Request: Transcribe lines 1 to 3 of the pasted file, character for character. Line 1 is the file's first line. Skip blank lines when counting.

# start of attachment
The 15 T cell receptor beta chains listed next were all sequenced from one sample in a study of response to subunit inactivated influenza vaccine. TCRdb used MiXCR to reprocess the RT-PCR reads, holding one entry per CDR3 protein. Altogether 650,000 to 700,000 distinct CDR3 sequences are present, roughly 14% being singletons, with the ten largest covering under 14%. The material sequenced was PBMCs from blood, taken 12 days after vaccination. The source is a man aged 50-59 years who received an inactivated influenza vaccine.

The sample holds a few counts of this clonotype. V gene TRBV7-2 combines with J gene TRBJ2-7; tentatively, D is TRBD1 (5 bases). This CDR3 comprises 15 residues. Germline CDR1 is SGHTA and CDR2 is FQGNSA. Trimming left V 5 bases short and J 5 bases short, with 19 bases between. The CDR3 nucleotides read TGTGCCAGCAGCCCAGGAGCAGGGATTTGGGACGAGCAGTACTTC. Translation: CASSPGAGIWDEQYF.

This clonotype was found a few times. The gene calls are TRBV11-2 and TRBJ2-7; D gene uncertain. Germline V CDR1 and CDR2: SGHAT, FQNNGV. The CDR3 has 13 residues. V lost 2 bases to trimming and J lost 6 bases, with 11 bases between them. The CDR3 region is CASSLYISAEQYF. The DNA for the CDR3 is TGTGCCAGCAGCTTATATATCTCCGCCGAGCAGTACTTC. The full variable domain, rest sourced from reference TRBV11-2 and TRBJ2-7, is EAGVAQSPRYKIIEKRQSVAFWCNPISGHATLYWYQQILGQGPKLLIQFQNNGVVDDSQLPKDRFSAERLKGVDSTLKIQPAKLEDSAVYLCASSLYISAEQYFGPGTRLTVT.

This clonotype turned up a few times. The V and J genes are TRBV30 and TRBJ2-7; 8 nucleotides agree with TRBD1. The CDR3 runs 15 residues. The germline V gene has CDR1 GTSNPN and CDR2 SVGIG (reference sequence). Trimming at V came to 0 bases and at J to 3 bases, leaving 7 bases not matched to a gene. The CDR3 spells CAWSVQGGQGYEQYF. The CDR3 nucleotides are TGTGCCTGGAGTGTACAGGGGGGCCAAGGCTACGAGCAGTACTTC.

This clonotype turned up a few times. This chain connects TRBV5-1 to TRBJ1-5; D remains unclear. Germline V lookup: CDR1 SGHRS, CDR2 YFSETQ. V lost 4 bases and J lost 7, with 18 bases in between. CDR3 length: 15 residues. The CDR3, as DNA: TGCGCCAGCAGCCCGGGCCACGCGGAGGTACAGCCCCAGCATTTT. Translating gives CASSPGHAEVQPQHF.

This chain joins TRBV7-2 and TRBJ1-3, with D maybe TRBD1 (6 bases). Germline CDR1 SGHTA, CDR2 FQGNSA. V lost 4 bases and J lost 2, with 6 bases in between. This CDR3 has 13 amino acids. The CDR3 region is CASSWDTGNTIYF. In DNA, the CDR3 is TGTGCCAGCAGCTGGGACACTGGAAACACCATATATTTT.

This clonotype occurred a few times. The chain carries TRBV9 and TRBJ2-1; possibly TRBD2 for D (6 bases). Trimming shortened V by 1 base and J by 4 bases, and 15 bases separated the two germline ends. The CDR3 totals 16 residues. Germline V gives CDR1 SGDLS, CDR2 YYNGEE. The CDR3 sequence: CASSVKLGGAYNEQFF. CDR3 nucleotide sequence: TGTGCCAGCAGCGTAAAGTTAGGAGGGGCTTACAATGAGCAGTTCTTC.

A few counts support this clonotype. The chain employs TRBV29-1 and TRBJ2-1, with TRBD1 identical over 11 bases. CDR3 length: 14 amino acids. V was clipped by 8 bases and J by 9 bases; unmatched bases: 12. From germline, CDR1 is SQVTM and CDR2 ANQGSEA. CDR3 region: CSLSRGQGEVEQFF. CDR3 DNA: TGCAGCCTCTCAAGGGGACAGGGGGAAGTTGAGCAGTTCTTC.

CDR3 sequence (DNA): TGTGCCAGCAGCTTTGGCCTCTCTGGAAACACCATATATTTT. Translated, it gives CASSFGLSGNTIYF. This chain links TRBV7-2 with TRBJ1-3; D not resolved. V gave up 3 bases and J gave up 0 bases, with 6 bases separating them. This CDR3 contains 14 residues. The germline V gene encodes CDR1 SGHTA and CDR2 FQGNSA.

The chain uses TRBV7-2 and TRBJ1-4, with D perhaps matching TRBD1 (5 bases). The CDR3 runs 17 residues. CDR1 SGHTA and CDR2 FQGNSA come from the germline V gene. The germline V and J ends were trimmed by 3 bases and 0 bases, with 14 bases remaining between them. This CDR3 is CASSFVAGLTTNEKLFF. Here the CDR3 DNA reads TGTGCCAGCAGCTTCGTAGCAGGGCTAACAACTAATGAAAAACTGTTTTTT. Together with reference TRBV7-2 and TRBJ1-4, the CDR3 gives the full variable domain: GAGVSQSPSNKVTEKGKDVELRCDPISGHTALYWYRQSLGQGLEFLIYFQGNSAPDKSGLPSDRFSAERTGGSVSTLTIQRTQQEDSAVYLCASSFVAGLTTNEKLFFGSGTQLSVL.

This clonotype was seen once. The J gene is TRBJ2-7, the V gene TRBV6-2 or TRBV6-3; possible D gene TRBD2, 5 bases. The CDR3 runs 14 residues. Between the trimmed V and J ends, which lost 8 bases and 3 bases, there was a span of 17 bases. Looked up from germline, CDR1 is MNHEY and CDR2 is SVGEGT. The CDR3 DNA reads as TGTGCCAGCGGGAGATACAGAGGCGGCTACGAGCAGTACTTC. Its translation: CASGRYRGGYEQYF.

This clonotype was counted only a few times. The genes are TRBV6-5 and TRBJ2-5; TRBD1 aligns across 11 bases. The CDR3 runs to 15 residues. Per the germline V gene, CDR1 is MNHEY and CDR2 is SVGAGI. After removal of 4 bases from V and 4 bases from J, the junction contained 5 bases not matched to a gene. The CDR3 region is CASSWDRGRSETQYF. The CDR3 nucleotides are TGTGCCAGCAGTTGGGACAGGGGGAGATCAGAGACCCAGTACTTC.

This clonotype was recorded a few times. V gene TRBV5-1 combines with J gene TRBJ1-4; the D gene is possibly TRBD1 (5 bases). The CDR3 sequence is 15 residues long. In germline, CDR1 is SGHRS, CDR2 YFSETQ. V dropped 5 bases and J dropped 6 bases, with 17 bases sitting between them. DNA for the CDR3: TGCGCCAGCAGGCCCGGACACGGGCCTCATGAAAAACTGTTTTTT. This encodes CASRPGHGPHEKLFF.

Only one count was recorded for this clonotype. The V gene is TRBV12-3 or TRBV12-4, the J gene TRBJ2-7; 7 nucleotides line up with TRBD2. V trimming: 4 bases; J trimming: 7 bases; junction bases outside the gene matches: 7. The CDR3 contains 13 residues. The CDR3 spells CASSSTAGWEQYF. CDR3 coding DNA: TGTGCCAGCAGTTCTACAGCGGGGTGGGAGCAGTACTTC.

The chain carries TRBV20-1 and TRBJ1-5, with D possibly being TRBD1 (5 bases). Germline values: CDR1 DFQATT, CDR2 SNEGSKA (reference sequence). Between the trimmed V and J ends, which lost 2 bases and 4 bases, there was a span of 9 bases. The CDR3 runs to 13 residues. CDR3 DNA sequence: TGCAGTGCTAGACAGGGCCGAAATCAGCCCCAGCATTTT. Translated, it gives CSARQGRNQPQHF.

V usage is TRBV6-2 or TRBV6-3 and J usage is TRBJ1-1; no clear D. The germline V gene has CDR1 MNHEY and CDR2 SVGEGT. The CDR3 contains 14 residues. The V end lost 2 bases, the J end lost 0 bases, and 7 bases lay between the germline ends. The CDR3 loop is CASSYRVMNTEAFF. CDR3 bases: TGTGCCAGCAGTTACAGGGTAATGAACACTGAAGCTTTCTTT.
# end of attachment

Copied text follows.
The 15 T cell receptor beta chains listed next were all sequenced from one sample in a study of response to subunit inactivated influenza vaccine. TCRdb used MiXCR to reprocess the RT-PCR reads, holding one entry per CDR3 protein. Altogether 650,000 to 700,000 distinct CDR3 sequences are present, roughly 14% being singletons, with the ten largest covering under 14%. The material sequenced was PBMCs from blood, taken 12 days after vaccination. The source is a man aged 50-59 years who received an inactivated influenza vaccine.

The sample holds a few counts of this clonotype. V gene TRBV7-2 combines with J gene TRBJ2-7; tentatively, D is TRBD1 (5 bases). This CDR3 comprises 15 residues. Germline CDR1 is SGHTA and CDR2 is FQGNSA. Trimming left V 5 bases short and J 5 bases short, with 19 bases between. The CDR3 nucleotides read TGTGCCAGCAGCCCAGGAGCAGGGATTTGGGACGAGCAGTACTTC. Translation: CASSPGAGIWDEQYF.

This clonotype was found a few times. The gene calls are TRBV11-2 and TRBJ2-7; D gene uncertain. Germline V CDR1 and CDR2: SGHAT, FQNNGV. The CDR3 has 13 residues. V lost 2 bases to trimming and J lost 6 bases, with 11 bases between them. The CDR3 region is CASSLYISAEQYF. The DNA for the CDR3 is TGTGCCAGCAGCTTATATATCTCCGCCGAGCAGTACTTC. The full variable domain, rest sourced from reference TRBV11-2 and TRBJ2-7, is EAGVAQSPRYKIIEKRQSVAFWCNPISGHATLYWYQQILGQGPKLLIQFQNNGVVDDSQLPKDRFSAERLKGVDSTLKIQPAKLEDSAVYLCASSLYISAEQYFGPGTRLTVT.